Caxton House was a 1960s tower located next to Smithfield Market in London’s Farringdon district, ripe for commercial redevelopment. However, though unremarkable to look at, our investigations soon unearthed a complicated network of services weaving across the footprint of the building.
Underneath the site’s southern edge lies a road tunnel, while beneath the adjoining Port of London Authority Building are railway sidings. A large brick sewer runs across the site, its crown just below basement level. Nearby is the dormant Post Office underground train tunnel. With busy Farringdon Road along the building’s eastern boundary, there are various constraints to developing this urban site, requiring negotiation with multiple parties.
Now demolished to basement level, in Caxton House’s place will rise the new 26,000 m² Charterhouse Place mixed-use development, designed by Lifschutz Davidson Sandilands. The new building will feature a steel-framed superstructure incorporating a number of load transfer structures because of the large ‘cut-outs’ that articulate the façade. The need to maximise the amount of lettable space within the planning envelope, while creating maximum headroom within each storey, prompted us to recommend shallow beams topped by 130 mm-thick composite slabs, spanning up to 13 m.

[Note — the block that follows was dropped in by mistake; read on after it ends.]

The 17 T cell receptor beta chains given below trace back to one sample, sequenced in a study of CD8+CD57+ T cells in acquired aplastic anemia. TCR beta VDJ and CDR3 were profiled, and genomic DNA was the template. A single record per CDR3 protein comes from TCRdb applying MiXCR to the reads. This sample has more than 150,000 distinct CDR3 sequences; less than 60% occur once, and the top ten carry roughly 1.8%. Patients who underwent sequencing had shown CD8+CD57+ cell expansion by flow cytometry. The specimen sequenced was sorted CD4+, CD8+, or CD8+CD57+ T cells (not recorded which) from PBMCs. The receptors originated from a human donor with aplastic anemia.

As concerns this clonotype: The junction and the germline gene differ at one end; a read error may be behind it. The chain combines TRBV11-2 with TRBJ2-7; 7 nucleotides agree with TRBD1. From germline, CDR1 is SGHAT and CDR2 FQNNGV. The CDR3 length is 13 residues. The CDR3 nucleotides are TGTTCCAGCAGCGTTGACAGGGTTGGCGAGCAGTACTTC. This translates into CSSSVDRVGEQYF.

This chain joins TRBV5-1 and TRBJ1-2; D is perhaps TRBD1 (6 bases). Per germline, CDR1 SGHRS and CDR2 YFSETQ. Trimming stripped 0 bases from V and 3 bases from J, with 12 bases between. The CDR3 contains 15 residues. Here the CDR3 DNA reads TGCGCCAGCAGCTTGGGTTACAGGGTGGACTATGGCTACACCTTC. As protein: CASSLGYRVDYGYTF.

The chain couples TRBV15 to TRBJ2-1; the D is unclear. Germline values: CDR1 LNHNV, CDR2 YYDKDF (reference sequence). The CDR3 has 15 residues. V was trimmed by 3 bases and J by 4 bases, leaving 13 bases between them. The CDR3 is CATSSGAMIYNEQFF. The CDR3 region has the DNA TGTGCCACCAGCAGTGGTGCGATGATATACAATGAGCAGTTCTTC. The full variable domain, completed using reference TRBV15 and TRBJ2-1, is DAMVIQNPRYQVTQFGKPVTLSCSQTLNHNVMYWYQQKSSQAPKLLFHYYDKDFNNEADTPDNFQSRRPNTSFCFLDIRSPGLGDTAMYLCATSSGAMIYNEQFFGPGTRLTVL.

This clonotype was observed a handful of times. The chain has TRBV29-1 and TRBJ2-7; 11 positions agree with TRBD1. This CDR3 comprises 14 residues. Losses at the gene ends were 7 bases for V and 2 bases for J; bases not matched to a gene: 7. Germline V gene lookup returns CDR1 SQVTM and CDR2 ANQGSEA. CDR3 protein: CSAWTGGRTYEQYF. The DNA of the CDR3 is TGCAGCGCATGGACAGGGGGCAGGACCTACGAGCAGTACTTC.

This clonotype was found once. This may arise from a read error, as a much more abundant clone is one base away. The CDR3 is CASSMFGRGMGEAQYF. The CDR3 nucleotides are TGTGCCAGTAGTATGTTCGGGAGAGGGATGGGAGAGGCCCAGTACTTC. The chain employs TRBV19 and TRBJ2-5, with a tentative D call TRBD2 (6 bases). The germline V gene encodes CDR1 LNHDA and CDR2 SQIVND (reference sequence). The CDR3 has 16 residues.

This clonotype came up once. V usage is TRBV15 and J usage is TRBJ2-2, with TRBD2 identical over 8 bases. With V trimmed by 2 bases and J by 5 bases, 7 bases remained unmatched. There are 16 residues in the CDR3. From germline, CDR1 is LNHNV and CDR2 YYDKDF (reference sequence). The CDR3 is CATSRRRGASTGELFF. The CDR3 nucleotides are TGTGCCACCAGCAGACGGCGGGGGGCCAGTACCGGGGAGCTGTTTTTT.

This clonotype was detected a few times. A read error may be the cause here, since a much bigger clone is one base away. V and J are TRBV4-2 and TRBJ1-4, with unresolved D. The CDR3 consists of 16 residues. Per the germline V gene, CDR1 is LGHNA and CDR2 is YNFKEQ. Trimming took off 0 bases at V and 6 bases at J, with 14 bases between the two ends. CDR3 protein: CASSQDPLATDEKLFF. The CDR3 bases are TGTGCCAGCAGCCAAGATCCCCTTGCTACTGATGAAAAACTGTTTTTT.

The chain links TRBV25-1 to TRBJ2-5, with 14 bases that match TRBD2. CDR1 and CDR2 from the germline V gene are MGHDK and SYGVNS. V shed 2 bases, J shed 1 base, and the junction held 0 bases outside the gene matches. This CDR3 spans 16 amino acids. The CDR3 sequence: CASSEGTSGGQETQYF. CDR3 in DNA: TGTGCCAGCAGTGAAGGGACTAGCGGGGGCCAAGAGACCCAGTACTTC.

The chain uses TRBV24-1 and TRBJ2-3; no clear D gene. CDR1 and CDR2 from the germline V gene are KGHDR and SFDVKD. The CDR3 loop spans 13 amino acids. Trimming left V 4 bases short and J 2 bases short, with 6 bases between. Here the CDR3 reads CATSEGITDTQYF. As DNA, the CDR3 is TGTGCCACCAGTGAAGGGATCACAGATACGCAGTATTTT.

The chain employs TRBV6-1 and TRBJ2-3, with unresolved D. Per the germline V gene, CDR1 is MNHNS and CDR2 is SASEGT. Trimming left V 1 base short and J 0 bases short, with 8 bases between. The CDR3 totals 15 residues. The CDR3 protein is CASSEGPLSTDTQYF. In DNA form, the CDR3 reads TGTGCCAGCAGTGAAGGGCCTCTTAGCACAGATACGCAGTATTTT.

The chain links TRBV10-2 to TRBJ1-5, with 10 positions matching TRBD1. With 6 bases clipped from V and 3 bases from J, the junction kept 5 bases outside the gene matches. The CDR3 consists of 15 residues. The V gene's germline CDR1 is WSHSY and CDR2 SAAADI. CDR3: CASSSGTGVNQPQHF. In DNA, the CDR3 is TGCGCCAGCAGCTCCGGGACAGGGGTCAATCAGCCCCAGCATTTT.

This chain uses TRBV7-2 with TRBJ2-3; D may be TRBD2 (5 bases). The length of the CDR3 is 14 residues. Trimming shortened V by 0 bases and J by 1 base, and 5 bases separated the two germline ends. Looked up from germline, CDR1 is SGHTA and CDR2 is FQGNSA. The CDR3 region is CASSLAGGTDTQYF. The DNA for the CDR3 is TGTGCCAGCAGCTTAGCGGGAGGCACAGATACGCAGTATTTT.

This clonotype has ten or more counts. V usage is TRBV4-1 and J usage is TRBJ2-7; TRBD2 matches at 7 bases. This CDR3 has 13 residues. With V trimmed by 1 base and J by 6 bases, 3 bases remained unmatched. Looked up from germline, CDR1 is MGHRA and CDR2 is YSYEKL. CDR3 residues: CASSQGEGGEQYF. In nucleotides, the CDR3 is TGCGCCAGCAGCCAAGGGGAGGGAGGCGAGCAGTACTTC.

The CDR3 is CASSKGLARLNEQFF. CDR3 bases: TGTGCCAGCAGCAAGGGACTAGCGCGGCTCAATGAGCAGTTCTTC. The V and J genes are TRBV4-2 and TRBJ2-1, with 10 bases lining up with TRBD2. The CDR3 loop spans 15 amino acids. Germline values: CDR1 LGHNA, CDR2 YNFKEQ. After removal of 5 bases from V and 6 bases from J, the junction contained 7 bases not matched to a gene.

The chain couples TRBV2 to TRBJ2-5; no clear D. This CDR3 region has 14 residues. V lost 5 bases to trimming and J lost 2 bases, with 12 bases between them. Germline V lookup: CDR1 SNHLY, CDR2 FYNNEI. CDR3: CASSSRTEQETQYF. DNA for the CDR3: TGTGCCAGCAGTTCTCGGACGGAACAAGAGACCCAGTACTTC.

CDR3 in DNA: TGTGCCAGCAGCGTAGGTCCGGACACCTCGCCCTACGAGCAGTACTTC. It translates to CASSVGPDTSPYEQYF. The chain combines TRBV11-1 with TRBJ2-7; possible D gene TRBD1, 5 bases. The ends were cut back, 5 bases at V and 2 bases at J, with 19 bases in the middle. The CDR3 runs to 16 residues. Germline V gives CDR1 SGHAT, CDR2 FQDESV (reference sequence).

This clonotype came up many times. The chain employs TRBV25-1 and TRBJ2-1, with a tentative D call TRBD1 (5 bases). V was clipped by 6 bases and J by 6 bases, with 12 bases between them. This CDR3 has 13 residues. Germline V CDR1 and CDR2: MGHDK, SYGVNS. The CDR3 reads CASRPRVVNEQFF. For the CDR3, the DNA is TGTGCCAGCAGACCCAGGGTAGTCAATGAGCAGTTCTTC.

Construction work is proceeding concurrently with ongoing Crossrail work to the north, necessitating constant liaison and approvals to ensure the projects do not impact detrimentally upon each other. Following substructure analysis, which revealed that existing piled foundations lacked sufficient capacity for the new building, we have proposed a new 1.6 m-deep foundation raft to minimise disruption. We undertook 3D finite element ground modelling to show that loads from the new building would not exceed the design loadings of the adjacent station box, and the subsequent design was required to provide tolerance for ground movements caused by the tunnelling.
Redevelopment of a prime office location close to Farringdon’s Smithfield Market
Henderson Global Investors
Lifschutz Davidson Sandilands
£ 110 million